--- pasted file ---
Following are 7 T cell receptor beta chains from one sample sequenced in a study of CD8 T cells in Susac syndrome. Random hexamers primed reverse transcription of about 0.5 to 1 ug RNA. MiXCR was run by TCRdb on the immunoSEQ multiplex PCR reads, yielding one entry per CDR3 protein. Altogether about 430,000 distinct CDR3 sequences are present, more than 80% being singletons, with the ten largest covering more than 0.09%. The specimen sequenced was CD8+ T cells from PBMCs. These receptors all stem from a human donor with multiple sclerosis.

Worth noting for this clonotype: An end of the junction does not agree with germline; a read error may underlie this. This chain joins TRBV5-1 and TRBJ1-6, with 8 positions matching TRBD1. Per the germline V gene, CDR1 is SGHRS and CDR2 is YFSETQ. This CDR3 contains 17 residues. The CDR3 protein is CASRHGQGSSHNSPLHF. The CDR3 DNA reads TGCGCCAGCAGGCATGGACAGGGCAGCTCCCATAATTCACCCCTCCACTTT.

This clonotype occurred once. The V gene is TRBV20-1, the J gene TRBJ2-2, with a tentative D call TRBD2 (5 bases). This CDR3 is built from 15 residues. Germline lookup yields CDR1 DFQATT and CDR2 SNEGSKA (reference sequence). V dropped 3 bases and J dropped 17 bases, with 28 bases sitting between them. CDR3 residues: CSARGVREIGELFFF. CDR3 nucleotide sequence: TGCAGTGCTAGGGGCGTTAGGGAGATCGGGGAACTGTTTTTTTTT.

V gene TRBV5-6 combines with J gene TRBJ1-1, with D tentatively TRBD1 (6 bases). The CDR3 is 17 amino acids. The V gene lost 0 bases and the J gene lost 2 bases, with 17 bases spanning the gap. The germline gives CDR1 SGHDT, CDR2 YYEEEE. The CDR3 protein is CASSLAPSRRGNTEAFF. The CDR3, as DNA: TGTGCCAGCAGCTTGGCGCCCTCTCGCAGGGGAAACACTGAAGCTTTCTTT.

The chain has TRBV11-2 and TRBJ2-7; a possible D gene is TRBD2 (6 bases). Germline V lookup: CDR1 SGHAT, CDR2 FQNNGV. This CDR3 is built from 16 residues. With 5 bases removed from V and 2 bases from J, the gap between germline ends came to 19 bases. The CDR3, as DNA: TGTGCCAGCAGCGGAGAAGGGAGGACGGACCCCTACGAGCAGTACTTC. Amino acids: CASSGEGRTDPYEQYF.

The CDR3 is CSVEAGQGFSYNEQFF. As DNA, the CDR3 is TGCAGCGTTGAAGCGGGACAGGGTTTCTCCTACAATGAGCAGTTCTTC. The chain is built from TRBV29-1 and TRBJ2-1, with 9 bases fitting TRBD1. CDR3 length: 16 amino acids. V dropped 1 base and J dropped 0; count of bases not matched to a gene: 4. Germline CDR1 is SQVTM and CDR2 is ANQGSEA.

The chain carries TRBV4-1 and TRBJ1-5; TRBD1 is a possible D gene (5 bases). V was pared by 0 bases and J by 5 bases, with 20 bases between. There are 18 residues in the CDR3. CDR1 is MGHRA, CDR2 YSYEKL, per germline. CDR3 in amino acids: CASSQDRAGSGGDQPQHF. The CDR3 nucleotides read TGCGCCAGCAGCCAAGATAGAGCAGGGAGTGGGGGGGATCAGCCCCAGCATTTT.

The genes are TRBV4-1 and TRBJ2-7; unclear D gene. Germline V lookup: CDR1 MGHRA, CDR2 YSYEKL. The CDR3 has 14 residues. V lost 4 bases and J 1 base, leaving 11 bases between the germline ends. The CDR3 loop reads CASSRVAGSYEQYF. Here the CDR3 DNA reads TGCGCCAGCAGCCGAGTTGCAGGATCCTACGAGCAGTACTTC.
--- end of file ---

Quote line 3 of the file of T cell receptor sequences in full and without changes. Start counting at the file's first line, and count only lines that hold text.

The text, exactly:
This clonotype occurred once. The V gene is TRBV20-1, the J gene TRBJ2-2, with a tentative D call TRBD2 (5 bases). This CDR3 is built from 15 residues. Germline lookup yields CDR1 DFQATT and CDR2 SNEGSKA (reference sequence). V dropped 3 bases and J dropped 17 bases, with 28 bases sitting between them. CDR3 residues: CSARGVREIGELFFF. CDR3 nucleotide sequence: TGCAGTGCTAGGGGCGTTAGGGAGATCGGGGAACTGTTTTTTTTT.